Written and Directed by Tamara Jenkins
Ever since her charming feature Slums of Beverly Hills, filmmaker Tamara Jenkins has been MIA in movie theaters. Luckily, her return to filmmaking is with a film with such a great amount of heart, that it surpasses any of her previous work. Jenkins' The Savages is a film about familial responsibility. Though the dramatic comedy about family disorder is as common today as the brainless action film, this film is a one of a kind in the genre, because it focuses on the later result of that dysfunction.
The story is about Wendy Savage (Laura Linney), a woman in her mid-thirties with a desk job, and high ambitions to have her play financed--a play based on the irresponsibility of her parents in her childhood. She is also involved in a deep affair with a married 52-year-old man named Larry (Peter Friedman) who finds the time to indulge in sexual inhibitions with her in between walking his dog. When she receives a disturbing phone call about the health of her father, she is compelled to call her older brother John (Phillip Seymour Hoffman).
John is in the middle of dealing with his own issues. He's a theater professor who's struggling to write a book on Bertolt Brecht, and refuses to marry his Polish girlfriend when her visa has expired, and she will be deported. When Wendy calls him, she informs him that their father Lenny (Phillip Bosco) is being thrown out on the street when his girlfriend dies, and he's unable to legally stay in her home. To top it off, Lenny is suffering from Parkinson's Disease which has caused him to have Dementia.
Lenny's condition has gone far beyond anything they can take on themselves, and they put him in a nursing home in Buffalo. In the meantime, John and Wendy live together in John's house as they try to come to grips with their own lives, and caring for a father who never thought much of caring for them when they were children.
It is mentioned quite a few times throughout the film that Lenny was nearly nonexistent in Wendy and John's childhood, and though its obvious that they have both turned out well despite it, the effects of the abandonment has effected them deeply in their personal relationships and their overall self-confidence. Despite it all, though, they work increasingly hard to make Lenny comfortable, even if they are never able to overcome the guilt of putting him in a nursing home smelling of death.
The film is a breakthrough in the career of Tamara Jenkins. The script is equipped with all the sparkling charm usual to her earlier work, but this film is a lot more mature and grizzled (like Hoffman's beard). There are wonderful moments and superb pieces of dialogue, such as scenes where the two siblings discuss their own careers and futures as writers. The combination of being proud for a loved one and the subtle sibling competition is hard to show on screen. This film manages to do it with a couple lines and stares.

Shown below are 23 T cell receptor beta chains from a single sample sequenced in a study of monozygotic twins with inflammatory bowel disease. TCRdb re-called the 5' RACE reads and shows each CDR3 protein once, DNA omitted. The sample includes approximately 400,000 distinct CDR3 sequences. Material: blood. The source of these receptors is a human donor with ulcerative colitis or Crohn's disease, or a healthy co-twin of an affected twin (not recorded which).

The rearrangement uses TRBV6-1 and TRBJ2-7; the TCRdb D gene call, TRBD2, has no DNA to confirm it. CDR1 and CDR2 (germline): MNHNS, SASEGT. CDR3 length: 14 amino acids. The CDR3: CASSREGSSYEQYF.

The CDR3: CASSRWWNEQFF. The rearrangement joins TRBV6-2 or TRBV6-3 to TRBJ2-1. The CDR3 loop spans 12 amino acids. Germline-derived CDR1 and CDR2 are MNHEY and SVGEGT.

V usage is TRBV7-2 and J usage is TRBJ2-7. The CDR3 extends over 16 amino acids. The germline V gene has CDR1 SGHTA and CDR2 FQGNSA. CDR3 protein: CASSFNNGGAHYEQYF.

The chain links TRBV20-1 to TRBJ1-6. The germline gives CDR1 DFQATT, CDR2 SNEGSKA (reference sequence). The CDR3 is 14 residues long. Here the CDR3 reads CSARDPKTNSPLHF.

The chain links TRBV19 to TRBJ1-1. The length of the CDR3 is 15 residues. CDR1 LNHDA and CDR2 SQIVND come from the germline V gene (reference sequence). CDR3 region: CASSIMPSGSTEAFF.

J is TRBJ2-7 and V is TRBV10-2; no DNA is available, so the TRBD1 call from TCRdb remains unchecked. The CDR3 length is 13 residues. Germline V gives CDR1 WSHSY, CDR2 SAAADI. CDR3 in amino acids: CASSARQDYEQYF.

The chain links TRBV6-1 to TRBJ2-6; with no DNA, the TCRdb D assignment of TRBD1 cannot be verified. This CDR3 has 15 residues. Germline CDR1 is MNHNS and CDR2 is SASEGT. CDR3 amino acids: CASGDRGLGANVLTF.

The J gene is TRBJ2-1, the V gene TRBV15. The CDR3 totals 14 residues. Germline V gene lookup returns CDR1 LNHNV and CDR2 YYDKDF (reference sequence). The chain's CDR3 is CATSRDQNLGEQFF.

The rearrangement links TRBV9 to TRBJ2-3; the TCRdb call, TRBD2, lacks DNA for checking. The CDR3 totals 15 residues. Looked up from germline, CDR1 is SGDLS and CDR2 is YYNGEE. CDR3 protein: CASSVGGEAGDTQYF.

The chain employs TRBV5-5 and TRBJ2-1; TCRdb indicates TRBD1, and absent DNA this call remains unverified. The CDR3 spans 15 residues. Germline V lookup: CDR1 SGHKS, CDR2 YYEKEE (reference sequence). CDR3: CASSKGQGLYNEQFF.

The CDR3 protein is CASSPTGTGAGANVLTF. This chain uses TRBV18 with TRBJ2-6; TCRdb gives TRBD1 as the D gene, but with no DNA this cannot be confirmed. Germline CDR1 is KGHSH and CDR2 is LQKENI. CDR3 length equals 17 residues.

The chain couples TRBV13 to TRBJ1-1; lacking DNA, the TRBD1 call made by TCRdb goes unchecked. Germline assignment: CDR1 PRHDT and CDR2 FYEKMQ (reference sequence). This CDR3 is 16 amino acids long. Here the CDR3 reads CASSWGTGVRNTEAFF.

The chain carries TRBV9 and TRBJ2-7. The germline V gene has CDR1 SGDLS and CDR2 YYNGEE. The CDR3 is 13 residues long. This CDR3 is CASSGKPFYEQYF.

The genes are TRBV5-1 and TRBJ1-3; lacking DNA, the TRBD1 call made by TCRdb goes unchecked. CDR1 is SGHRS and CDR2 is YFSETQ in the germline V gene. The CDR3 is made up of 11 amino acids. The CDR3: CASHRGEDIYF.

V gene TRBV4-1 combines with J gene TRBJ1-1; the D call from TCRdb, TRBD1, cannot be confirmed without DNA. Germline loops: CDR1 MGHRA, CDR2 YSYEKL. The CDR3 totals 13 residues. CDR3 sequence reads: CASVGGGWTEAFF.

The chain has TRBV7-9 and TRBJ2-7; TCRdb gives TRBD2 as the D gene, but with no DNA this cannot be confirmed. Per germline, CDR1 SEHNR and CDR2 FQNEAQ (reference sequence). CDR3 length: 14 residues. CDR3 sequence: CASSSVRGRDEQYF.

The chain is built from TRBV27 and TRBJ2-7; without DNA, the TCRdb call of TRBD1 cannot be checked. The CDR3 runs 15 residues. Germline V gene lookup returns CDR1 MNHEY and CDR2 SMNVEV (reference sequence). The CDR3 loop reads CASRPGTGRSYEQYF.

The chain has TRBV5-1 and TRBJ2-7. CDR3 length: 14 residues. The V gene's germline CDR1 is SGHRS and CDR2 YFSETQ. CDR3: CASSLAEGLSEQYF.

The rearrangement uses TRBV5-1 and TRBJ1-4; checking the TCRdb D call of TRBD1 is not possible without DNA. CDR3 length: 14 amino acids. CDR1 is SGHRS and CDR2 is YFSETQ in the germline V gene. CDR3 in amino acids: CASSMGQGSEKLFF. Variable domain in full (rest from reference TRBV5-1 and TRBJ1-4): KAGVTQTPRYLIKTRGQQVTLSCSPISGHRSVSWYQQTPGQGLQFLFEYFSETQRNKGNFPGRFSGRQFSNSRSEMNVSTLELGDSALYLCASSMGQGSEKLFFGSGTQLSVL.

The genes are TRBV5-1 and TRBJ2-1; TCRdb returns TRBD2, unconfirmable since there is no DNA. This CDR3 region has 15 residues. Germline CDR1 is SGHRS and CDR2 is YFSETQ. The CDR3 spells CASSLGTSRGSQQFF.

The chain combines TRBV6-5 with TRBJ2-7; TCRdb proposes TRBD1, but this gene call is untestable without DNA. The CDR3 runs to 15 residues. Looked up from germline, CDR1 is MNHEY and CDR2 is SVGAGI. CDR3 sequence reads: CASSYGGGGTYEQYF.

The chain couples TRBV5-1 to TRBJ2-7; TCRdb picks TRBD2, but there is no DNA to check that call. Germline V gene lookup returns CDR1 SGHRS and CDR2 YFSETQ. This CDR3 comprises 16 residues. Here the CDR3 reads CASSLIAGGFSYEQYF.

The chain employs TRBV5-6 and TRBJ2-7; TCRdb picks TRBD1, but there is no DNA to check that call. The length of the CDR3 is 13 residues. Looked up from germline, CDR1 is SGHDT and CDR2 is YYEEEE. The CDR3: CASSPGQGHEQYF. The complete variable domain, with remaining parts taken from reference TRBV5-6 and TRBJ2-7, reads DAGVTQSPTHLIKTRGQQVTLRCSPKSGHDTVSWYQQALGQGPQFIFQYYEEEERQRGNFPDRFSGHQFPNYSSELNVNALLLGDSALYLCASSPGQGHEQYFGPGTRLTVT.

Of coarse, the film would be close to nothing without the work of it's great cast. Linney and Hoffman may be the two most dependable actors, in their respective genders, in film today. Hoffman, coming off a monster year where he also starred in Before The Devil Knows You're Dead and Charlie Wilson's War probably does his best work of this year in this small film, where he displays an emotionally confused 42-year-old with the self-esteem of a 12-year-old. Philip Bosco, known mostly for his work on the stage is transcendent as Lenny Savage, a man as helpless in old age and illness as he was neglectful as a father.
Of coarse, most of the emotional load of the film falls on Linney. Her ability to make Wendy likable and sweet despite being narcissistic and childish is what truly drives the film. Linney creates no pity parties for her character, but she is able to discover her own self-loathing. Without even realizing it, she becomes the backbone of an ever-decreasing family. She makes mistakes sexually and lies to get grant money from FEMA, but she is not all that much more horrible than anybody else.
The film succeeds as an offbeat comedy, even though the laughs come few and far between. Luckily, the audience doesn't get it's gut-check off of side-splitting laughs, but off of watching two people who realize the moment where they have to grow up and start taking care of their family. This is a hard task for two people who have no role model for a responsible family members. There's no need to laugh, the audience will be satisfied with their never-ending smile.